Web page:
"What do you make of it?" Commander Jed Hargraves asked huskily.
Ron Val, busy at the telescope, was too excited to look up from the eye-piece.
"There are at least two planets circling Vega!" he said quickly. "There may b_ther planets farther out, but I can see two plainly. And Jed, the neares_lanet, the one we are approaching, has an atmosphere. The telescope reveals _lur that could only be caused by an atmosphere. And—Jed, this may seem s_mpossible you won't believe it—but I can see several large spots on th_urface that are almost certainly lakes. They are not big enough to be calle_ceans or seas. But I am almost positive they are lakes!"
According to the preconceptions of astronomers, formed before they had _hance to go see for themselves, solar systems were supposed to be rare birds.
Not every sun had a chance to give birth to planets. Not one sun in _housand, maybe not one in a million; maybe, with the exception of Sol, no_nother one in the whole universe.
And here the first sun approached by the Third Interstellar Expedition wa_ircled by planets!
The sight was enough to drive an astronomer insane.
Ron Val tore his eyes away from the telescope long enough to stare at Captai_argraves. "Air and water on this planet!" he gasped. "Jed, do you realiz_hat this may mean?"
Jed Hargraves grinned. His face was lean and brown, and the grin, spreadin_ver it, relaxed a little from the tension that had been present for months.
"Easy, old man," he said, clapping Ron Val on the shoulder. "There is nothin_o get so excited about."
"But a solar system—"
"We came from one."
"I know we did. But just the same, finding another will put our names in al_he books on astronomy. They aren't the commonest things in the universe, yo_now. And to find one of the planets of this new system with air an_ater—Jed, where there is air and water there may be life!"
"There probably is. Life, in some form, seems to be everywhere. Remember w_ound spores being kicked around by light waves in the deepest depths o_pace. And Pluto, in our own system, has mosses and lichens that th_iologists insist are alive. It won't be surprising if we find life ou_here." He gestured through the port at the world swimming through spac_oward them.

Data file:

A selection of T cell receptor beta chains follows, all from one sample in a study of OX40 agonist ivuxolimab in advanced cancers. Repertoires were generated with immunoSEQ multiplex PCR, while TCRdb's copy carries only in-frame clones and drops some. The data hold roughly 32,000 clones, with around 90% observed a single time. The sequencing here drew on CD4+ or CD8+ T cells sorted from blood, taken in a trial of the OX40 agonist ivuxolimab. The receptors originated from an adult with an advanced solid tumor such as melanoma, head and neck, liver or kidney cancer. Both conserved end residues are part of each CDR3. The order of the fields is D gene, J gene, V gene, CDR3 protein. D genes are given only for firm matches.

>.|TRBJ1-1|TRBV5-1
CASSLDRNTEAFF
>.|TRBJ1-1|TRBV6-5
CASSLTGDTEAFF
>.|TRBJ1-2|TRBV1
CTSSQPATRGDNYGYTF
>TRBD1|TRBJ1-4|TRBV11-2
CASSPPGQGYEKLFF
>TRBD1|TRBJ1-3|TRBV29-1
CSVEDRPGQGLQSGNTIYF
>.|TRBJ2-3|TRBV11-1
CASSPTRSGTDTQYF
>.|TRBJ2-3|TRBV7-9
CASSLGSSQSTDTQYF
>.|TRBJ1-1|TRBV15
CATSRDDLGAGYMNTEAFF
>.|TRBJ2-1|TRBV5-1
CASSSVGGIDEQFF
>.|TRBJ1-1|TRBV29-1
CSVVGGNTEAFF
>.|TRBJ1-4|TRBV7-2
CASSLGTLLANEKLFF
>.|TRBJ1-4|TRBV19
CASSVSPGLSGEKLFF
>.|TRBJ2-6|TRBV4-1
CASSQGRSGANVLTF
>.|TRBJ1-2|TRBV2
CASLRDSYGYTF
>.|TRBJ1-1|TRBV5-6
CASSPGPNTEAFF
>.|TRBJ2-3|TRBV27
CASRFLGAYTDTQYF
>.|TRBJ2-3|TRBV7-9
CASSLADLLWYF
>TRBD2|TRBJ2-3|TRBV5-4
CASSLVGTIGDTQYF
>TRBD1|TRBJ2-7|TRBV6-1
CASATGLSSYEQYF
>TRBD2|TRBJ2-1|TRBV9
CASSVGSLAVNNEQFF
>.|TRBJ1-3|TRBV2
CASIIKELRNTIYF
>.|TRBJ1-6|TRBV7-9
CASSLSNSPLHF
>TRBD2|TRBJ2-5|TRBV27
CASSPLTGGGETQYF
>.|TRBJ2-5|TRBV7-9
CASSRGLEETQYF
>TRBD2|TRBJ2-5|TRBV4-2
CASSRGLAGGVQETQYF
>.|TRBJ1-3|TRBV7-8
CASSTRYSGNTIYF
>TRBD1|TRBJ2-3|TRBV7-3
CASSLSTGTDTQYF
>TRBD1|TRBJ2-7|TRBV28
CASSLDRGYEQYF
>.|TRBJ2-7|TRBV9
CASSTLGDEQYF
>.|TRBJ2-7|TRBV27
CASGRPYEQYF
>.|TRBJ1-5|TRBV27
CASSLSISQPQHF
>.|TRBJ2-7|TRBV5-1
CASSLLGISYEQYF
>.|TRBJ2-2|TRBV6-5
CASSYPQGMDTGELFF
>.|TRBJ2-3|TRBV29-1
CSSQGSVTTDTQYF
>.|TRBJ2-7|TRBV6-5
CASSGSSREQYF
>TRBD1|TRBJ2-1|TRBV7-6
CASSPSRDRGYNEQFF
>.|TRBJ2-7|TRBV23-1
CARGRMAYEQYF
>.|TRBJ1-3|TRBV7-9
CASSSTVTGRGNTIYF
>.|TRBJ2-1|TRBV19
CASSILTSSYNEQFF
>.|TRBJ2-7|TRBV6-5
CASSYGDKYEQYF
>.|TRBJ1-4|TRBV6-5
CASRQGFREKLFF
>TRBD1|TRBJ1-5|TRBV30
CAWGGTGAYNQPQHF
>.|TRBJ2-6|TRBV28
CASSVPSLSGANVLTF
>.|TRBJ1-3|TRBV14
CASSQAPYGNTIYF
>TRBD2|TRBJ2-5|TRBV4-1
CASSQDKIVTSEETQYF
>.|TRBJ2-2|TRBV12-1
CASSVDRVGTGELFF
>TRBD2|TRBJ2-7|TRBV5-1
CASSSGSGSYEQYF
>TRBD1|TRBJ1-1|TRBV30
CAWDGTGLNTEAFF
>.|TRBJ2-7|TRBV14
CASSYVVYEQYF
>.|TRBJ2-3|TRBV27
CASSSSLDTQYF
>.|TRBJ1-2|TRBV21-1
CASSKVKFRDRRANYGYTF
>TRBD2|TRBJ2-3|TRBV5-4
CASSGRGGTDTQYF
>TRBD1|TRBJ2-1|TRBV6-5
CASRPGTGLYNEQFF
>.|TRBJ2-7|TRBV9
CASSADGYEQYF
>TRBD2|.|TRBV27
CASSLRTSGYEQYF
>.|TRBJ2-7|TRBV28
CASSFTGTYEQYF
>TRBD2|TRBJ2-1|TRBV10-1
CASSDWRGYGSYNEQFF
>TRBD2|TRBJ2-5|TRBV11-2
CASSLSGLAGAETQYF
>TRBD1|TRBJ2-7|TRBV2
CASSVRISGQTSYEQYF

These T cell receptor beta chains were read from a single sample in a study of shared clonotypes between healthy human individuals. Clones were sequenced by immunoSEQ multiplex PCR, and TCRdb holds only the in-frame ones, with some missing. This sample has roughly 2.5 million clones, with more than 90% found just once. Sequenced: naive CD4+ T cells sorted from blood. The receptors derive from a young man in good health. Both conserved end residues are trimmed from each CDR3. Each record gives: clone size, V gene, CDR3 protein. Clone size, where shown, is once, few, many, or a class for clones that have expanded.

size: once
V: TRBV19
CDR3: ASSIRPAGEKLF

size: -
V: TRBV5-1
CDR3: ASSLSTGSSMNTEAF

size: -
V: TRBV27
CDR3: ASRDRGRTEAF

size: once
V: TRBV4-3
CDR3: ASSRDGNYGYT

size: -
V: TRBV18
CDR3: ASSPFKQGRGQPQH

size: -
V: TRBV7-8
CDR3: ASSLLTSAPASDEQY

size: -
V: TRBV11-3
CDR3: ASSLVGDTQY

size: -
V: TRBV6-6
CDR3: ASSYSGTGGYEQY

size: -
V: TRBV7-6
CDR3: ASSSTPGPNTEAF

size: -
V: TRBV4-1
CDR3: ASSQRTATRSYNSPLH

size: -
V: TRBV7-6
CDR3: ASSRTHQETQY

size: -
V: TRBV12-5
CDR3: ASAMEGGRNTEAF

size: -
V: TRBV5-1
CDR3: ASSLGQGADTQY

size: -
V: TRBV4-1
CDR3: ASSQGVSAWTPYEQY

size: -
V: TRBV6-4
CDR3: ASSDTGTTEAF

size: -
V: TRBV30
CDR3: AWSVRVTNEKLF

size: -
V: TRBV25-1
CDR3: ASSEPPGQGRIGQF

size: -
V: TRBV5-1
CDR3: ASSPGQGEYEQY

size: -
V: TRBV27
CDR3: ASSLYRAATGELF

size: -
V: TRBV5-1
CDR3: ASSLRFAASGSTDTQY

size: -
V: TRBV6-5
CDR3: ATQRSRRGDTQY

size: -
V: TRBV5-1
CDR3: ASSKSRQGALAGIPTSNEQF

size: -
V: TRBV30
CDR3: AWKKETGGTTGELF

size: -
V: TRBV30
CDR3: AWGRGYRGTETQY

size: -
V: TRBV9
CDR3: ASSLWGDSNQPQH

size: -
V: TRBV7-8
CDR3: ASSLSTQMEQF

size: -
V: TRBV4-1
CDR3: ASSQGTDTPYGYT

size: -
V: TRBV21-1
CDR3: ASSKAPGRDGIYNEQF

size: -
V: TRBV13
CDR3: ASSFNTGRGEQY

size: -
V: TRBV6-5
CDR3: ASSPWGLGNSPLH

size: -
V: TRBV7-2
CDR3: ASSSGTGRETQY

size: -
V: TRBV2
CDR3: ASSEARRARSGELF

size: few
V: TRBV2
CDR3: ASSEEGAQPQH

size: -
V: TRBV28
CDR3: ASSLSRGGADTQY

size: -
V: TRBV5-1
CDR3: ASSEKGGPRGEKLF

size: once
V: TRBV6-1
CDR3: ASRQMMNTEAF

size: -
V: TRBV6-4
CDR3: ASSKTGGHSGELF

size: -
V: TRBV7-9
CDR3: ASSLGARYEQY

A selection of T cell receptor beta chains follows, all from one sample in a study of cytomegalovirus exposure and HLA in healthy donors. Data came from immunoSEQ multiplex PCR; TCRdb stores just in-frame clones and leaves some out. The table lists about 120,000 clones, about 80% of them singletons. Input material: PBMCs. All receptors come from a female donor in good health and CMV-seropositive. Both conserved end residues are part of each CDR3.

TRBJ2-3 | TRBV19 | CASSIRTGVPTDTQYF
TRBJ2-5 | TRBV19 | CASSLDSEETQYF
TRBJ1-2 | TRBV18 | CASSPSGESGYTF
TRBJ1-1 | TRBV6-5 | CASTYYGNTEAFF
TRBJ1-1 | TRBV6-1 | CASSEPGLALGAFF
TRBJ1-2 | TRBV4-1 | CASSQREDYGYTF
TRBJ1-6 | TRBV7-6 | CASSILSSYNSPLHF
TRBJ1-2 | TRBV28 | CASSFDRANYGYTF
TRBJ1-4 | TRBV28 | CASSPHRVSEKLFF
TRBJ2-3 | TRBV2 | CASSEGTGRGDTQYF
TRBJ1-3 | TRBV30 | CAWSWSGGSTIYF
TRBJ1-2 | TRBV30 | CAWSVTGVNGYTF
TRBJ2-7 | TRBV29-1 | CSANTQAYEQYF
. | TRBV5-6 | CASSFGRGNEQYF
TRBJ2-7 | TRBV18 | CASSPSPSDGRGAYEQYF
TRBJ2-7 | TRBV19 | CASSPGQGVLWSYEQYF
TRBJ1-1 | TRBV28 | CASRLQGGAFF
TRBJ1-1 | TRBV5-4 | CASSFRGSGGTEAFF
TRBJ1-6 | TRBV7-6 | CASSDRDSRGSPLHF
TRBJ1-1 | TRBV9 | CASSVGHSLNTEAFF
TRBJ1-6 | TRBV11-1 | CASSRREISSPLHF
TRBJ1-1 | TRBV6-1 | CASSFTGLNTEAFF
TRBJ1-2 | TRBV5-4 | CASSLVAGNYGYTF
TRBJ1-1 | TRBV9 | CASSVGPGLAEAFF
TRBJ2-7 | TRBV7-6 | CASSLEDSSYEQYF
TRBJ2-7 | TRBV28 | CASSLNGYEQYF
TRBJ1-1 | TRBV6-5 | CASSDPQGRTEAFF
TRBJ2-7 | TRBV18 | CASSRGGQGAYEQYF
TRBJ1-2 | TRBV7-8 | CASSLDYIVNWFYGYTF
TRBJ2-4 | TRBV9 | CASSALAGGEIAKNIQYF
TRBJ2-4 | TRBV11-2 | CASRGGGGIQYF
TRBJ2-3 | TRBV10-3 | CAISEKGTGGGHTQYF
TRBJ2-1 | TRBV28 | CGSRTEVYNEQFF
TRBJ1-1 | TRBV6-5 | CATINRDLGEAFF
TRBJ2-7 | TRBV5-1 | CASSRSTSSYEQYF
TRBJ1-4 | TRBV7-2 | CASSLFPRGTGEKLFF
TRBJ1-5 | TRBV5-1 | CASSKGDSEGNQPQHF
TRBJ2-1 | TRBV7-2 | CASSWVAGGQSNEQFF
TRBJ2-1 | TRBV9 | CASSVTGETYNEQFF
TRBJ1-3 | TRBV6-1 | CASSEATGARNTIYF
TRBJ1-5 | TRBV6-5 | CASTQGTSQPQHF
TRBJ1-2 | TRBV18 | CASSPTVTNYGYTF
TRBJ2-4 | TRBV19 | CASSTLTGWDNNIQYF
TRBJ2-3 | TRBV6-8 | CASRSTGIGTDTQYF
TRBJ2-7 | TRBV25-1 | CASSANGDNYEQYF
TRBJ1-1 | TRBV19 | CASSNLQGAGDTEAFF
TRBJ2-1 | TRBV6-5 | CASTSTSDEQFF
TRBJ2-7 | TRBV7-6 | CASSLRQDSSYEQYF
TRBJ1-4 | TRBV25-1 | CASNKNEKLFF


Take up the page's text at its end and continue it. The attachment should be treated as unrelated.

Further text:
"I mean intelligent life," Ron Val corrected.
"Don't bet on it. The old boys had the idea they would find intelligent lif_n Mars, until they got there. Then they discovered that intelligent creature_ad once lived on the Red Planet. Cities, canals, and stuff. But the peopl_ho had built the cities and canals had died of starvation long before human_ot to Mars. So it isn't a good bet that we shall find intelligence here."
The astronomer's face drooped a little. But not for long. "That was true o_ars," he said. "But it isn't necessarily true here. And even if Mars wa_ead, Venus wasn't. Nor is Earth. If there is life on two of the planets o_ur own solar system, there may be life on one of the planets of Vega. Wh_ot?" he challenged.
"Hey, wait a minute," Hargraves answered. "I'm not trying to start a_rgument."
"If you mean why not an argument—"
"I mean, why not life here?"
"I don't know why not," Hargraves shrugged. "For that matter, I don't kno_why_ , either." He looked closely at Ron Val. "You ape! I believe you'r_oping we will find life here."
"Of course that's what I'm hoping," Ron Val answered quickly. "It would mean _ot to find people here. We could exchange experiences, learn a lot. I kno_t's probably too much to hope for." He broke off. "Jed, are we going to lan_ere?"
"Certainly we're going to land here!" Jed Hargraves said emphatically. "Why i_he hell do you think we've crossed thirty light years if we don't land on _orld when we find one? This is an exploring expedition—"
Hargraves saw that he had no listener. Ron Val had listened only long enoug_o learn what he wanted to know, then had dived back to his beloved telescop_o watch the world spiraling up through space toward them. That world meant _ot to Ron Val, the thrill of discovery, of exploring where a human foot ha_ever trod in all the history of the universe.
New lands in the sky! The Third Interstellar Expedition—third because tw_thers were winging out across space, one toward Sirius, the other towar_ygnus—was approaching land! The fact also meant something to Jed Hargraves, possibly a little less than it did to Ron Val because Hargraves had mor_esponsibilities. He was captain of the ship, commander of the expedition. I_as his duty to take the ship to Vega, and to bring it safely home.
Half of his task was done. Vega was bright in the sky ahead and the toug_ubble of steel and quartz that was the ship was dropping down to rest on on_f Vega's planets. Hargraves started to leave the nook that housed Ron Val an_is telescope.
The ship's loudspeaker system shouted with sudden sound.
"Jed! Jed Hargraves! Come to the bridge at once."
That was Red Nielson's voice. He was speaking from the control room in th_ose of the ship. Nielson sounded excited.
Hargraves pushed a button under the loudspeaker. The system was two-way, allowing for intercommunication.